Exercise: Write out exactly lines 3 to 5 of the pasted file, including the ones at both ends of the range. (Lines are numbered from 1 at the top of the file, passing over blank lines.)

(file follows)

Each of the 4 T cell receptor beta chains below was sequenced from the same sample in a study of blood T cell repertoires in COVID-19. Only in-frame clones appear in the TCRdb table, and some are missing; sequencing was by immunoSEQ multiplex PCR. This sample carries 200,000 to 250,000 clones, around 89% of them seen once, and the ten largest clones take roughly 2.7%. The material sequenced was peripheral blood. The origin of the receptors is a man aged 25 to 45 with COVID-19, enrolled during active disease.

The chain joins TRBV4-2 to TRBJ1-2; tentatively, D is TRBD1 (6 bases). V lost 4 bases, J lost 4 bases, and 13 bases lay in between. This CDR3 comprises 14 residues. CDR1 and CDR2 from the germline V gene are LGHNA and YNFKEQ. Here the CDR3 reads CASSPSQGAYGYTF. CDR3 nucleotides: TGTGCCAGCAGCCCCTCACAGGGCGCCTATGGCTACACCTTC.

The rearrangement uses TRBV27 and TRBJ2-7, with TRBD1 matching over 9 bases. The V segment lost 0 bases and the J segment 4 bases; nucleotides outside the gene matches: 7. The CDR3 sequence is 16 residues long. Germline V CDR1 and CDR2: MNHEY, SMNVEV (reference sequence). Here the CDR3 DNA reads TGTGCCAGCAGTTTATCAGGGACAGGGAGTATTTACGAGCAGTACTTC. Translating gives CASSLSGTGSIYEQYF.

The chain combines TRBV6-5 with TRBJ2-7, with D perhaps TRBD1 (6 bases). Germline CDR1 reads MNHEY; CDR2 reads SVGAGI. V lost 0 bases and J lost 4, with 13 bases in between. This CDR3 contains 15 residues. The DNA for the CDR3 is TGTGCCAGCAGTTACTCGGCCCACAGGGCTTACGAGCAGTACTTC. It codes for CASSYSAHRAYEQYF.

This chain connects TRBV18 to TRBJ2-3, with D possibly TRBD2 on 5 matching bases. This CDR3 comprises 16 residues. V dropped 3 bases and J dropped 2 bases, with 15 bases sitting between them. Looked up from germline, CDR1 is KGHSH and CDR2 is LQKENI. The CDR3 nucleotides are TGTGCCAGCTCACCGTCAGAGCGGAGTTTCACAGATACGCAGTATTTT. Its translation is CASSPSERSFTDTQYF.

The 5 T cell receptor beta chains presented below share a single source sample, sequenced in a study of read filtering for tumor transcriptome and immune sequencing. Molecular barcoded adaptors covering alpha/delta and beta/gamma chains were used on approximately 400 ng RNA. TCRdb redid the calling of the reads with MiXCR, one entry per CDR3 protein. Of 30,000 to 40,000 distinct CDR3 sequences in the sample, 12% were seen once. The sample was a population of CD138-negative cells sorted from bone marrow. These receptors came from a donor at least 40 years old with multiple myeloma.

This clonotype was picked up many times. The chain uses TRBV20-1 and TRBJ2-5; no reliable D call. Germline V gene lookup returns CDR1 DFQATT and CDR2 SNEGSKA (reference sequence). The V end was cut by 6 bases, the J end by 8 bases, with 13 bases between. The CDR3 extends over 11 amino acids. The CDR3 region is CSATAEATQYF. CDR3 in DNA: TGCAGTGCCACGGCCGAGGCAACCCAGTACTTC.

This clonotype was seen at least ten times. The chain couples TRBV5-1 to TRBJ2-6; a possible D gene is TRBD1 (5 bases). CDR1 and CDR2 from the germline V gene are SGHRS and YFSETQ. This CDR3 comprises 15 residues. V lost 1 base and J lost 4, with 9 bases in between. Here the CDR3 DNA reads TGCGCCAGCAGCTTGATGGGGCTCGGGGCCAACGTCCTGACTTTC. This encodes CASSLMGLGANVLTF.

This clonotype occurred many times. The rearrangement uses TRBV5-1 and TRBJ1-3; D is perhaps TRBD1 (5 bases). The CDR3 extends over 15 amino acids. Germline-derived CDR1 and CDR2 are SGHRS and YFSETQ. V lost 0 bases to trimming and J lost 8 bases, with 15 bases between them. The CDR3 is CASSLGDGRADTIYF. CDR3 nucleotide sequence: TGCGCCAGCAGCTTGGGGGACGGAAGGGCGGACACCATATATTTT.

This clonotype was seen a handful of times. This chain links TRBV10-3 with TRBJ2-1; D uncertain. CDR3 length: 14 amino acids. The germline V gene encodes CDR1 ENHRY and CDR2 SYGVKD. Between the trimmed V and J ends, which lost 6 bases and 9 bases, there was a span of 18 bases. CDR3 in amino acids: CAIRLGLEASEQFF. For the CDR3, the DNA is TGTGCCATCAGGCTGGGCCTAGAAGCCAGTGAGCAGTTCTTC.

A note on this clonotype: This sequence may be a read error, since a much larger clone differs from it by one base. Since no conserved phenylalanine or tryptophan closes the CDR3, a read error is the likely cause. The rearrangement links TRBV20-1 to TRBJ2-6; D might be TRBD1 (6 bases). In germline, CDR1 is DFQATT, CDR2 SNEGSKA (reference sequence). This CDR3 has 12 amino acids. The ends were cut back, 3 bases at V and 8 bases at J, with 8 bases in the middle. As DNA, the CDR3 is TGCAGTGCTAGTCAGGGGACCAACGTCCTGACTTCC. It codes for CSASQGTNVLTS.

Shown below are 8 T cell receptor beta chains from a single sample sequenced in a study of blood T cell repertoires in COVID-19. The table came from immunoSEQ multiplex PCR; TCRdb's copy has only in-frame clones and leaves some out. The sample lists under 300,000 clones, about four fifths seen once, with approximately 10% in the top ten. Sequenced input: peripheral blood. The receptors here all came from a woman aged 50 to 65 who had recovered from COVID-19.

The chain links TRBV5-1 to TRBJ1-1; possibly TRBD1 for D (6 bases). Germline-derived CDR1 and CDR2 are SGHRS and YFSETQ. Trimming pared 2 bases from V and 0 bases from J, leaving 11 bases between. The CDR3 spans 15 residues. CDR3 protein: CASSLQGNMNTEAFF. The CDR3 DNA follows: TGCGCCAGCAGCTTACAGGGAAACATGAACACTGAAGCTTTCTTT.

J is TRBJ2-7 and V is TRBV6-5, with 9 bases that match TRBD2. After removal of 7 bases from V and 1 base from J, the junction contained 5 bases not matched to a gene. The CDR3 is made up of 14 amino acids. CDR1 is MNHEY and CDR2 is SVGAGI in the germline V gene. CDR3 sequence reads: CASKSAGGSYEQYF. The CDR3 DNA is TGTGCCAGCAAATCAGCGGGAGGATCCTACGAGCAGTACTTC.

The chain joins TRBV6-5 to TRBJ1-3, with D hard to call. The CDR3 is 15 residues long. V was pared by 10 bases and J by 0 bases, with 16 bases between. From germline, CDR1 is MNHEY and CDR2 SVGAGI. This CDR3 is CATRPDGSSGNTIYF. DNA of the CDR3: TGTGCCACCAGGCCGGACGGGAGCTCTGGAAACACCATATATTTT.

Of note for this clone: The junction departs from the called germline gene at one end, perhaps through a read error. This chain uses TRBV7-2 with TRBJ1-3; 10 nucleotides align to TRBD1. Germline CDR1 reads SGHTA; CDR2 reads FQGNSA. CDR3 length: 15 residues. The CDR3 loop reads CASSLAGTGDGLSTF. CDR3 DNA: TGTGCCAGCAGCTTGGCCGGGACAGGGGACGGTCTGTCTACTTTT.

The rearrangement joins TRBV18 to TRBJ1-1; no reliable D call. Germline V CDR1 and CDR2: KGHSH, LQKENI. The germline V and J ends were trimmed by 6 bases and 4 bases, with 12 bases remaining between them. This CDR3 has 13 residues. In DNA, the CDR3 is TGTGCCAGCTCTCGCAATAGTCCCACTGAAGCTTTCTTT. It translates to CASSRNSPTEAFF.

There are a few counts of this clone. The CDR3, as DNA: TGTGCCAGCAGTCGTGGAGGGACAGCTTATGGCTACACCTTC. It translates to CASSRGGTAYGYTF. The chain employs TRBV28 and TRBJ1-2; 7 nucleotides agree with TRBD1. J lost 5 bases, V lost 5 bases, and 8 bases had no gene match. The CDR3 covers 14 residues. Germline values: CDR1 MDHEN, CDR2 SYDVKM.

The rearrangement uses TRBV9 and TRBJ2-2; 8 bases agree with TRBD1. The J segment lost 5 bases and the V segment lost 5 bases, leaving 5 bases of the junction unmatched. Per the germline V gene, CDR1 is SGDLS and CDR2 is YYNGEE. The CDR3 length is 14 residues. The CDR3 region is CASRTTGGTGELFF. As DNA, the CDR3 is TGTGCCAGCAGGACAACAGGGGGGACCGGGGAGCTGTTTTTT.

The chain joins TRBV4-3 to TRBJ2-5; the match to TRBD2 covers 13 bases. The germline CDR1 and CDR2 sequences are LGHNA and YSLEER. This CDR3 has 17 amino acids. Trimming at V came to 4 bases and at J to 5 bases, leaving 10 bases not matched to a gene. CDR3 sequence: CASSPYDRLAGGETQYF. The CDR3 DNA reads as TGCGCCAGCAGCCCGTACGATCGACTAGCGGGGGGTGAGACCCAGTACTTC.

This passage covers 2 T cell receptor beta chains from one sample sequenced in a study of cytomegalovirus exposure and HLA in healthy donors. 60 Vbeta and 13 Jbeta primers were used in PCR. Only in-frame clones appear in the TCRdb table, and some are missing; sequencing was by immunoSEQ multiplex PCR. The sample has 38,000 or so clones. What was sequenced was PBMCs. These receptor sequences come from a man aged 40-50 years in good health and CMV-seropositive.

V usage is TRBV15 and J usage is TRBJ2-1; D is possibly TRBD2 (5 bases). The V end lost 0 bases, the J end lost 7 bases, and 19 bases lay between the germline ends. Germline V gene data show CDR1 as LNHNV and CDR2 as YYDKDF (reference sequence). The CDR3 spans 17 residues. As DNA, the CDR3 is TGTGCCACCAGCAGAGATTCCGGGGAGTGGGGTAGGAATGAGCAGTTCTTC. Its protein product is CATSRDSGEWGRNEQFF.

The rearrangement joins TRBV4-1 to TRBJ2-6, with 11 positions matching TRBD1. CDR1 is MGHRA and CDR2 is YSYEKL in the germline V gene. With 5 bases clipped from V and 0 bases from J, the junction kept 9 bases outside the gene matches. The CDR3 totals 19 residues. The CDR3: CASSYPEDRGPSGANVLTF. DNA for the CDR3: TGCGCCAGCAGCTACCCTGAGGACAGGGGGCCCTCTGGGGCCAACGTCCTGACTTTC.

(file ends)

The rearrangement uses TRBV27 and TRBJ2-7, with TRBD1 matching over 9 bases. The V segment lost 0 bases and the J segment 4 bases; nucleotides outside the gene matches: 7. The CDR3 sequence is 16 residues long. Germline V CDR1 and CDR2: MNHEY, SMNVEV (reference sequence). Here the CDR3 DNA reads TGTGCCAGCAGTTTATCAGGGACAGGGAGTATTTACGAGCAGTACTTC. Translating gives CASSLSGTGSIYEQYF.

The chain combines TRBV6-5 with TRBJ2-7, with D perhaps TRBD1 (6 bases). Germline CDR1 reads MNHEY; CDR2 reads SVGAGI. V lost 0 bases and J lost 4, with 13 bases in between. This CDR3 contains 15 residues. The DNA for the CDR3 is TGTGCCAGCAGTTACTCGGCCCACAGGGCTTACGAGCAGTACTTC. It codes for CASSYSAHRAYEQYF.

This chain connects TRBV18 to TRBJ2-3, with D possibly TRBD2 on 5 matching bases. This CDR3 comprises 16 residues. V dropped 3 bases and J dropped 2 bases, with 15 bases sitting between them. Looked up from germline, CDR1 is KGHSH and CDR2 is LQKENI. The CDR3 nucleotides are TGTGCCAGCTCACCGTCAGAGCGGAGTTTCACAGATACGCAGTATTTT. Its translation is CASSPSERSFTDTQYF.